Recruiters search by location all the time. Unless you're looking for remote candidates, you'll have a city or two in mind. Using AND and OR searches are great for this.
If you're open to remote candidates, you can also include "remote" in your search. That might help you find candidates who don't list a location or specifically note that they're looking for remote positions.
You'll also have to be careful when using Boolean searches for location. Few jobs absolutely require that a candidate lives in a specific city. It may be better to use a ZIP code search with a 50-mile radius, for example. If you know the ZIP codes in your area well, you could also use wild cards: "805* OR 804* OR 802*," for example.
Skills and experience
This is often the basis of your search. You need to find people that have the skills and experience that will help them succeed in the position you're sourcing.
You'll save time if you give this a lot of thought before you start searching. Let's say you're looking for a graphic designer. You could just search for "graphic designer." But that will get you thousands, if not tens of thousands, of results.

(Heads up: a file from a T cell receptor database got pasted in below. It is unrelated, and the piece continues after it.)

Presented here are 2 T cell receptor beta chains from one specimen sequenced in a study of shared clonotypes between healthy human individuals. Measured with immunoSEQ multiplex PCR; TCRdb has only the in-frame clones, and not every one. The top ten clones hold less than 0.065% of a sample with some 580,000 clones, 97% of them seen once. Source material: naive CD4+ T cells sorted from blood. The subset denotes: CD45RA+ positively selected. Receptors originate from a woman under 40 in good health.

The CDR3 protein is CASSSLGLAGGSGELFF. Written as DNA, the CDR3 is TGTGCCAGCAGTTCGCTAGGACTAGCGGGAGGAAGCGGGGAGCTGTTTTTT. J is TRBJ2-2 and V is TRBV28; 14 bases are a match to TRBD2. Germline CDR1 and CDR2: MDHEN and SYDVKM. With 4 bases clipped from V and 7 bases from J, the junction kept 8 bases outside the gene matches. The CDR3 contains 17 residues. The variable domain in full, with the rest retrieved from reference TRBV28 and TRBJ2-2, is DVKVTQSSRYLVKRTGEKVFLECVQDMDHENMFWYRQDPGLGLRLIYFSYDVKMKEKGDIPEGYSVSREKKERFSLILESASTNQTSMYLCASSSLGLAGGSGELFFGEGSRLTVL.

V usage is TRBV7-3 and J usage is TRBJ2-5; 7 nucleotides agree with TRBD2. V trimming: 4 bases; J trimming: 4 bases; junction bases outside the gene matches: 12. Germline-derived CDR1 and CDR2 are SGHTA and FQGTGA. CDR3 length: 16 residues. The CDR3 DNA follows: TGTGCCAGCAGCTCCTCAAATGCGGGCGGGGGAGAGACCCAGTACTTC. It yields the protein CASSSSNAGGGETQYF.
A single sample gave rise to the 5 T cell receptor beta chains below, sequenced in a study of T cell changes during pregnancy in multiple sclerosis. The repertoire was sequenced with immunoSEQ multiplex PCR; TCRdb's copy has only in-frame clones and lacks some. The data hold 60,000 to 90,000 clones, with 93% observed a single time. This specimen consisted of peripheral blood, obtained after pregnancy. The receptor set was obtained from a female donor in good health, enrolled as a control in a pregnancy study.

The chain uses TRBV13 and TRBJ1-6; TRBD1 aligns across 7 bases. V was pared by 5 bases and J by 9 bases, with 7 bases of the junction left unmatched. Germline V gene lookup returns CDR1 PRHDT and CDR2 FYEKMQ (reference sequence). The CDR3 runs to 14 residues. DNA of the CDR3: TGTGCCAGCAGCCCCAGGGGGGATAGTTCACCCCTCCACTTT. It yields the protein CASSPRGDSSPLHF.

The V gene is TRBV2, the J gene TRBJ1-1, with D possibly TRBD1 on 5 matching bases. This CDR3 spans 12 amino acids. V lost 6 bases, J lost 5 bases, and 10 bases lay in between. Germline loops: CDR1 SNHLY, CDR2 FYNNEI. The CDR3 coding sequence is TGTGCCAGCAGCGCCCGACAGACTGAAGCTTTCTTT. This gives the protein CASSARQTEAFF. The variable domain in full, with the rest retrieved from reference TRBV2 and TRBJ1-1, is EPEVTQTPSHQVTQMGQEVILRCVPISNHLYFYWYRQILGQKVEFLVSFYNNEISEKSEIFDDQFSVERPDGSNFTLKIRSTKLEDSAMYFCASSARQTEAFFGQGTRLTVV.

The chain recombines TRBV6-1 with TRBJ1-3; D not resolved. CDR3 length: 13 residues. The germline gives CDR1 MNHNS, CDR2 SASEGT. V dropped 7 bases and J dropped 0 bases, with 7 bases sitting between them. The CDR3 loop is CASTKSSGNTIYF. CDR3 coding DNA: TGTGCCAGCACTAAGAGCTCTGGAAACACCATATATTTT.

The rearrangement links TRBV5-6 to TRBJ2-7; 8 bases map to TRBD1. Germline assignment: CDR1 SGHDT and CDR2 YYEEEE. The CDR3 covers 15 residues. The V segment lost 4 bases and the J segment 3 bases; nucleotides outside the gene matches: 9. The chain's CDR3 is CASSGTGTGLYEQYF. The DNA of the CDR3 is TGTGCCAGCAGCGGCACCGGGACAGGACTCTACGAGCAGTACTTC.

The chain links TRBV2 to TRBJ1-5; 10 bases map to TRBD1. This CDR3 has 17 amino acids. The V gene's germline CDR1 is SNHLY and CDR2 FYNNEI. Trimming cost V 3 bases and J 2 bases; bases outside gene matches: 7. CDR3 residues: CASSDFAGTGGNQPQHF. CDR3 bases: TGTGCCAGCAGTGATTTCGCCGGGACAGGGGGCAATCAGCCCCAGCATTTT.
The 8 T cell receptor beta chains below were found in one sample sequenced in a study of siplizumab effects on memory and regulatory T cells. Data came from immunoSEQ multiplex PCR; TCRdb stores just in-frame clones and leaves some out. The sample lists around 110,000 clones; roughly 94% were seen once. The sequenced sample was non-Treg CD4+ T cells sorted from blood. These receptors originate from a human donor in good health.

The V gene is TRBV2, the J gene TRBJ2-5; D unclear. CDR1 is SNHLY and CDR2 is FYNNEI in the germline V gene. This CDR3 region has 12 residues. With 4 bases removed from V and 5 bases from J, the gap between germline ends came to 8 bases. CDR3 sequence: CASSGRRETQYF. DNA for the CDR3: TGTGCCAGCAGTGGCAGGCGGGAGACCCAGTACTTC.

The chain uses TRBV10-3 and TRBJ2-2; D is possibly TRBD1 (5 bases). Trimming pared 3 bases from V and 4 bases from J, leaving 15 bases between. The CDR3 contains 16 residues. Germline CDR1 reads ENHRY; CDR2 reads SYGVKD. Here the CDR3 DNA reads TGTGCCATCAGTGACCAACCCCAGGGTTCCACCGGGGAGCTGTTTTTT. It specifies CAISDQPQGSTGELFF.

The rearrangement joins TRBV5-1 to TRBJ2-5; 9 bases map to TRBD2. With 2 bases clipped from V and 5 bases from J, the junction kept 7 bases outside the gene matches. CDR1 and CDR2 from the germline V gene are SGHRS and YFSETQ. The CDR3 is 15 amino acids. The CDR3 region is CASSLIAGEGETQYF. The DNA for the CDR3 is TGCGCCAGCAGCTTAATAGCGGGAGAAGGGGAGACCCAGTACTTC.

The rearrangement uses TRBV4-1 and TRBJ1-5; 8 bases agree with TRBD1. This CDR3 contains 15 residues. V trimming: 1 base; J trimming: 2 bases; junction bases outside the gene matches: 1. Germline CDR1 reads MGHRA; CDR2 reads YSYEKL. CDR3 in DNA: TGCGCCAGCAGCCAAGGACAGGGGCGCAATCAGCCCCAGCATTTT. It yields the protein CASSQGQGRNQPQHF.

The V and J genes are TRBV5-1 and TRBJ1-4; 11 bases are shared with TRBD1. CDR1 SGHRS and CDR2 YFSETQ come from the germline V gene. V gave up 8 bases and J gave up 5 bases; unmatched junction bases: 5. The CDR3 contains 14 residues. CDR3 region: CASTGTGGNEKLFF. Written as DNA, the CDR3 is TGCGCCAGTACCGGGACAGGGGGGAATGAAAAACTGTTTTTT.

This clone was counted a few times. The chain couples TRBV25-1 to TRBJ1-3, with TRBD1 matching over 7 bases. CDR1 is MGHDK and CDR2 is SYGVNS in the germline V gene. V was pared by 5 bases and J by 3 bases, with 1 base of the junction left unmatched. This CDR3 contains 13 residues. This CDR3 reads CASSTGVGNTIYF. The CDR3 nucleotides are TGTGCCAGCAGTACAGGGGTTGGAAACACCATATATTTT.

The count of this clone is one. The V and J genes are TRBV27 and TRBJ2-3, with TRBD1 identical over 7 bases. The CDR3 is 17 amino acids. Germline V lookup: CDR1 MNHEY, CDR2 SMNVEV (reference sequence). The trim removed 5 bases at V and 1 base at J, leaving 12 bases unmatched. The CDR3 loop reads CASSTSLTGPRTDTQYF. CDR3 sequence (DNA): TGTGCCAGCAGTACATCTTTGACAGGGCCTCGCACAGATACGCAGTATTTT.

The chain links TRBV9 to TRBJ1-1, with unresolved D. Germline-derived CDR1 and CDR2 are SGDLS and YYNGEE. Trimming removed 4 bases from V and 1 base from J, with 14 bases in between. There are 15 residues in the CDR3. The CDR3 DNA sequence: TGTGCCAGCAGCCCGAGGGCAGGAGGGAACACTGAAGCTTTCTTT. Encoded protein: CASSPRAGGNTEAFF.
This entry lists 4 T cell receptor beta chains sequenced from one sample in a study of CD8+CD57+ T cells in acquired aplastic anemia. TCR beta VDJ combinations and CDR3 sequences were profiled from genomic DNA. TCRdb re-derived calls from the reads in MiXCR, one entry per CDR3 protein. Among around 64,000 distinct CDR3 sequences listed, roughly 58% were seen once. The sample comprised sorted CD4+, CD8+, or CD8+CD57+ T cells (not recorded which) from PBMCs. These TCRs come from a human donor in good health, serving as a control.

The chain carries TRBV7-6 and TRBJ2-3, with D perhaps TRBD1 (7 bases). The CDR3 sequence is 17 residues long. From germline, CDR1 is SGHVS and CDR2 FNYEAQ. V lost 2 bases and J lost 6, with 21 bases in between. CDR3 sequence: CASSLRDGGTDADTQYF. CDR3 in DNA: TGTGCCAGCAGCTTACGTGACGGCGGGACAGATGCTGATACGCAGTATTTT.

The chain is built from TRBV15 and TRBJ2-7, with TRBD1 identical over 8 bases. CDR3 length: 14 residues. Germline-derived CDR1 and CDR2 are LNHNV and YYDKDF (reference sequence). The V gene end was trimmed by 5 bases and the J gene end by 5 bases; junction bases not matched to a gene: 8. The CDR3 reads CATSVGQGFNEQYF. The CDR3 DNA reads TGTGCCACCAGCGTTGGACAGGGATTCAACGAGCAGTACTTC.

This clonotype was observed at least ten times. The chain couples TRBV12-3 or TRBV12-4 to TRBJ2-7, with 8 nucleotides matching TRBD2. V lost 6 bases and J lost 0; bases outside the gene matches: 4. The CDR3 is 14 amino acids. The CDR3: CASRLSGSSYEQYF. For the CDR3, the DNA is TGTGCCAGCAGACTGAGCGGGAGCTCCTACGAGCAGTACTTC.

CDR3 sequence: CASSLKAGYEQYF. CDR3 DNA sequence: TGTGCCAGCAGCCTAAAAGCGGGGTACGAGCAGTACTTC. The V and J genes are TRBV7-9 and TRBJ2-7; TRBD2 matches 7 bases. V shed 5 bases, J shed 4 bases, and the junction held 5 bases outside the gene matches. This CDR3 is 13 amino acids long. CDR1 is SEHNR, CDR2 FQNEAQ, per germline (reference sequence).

What can you use to narrow down the search?
You might start with a specific piece of software. Maybe your company doesn't want to pay for Photoshop, so you need someone with Pixelmator experience. Or GIMP expertise. That's something to keep in mind when you search.
And not every company has the same graphic design needs. Some need billboards designed, while others need brochures or mailers. Think about what you'll be asking your designer to do. Then search for someone with experience in those tasks.
Boolean search recruiting is well-suited to finding candidates with a very specific combination of skills and experience.
By using AND statements as well as getting specific with parentheses and wildcards, you can find just about anything you're looking for. Let's create a search for a candidate who has experience in graphic design with Photoshop or Sketch software and has worked on display ads or posters: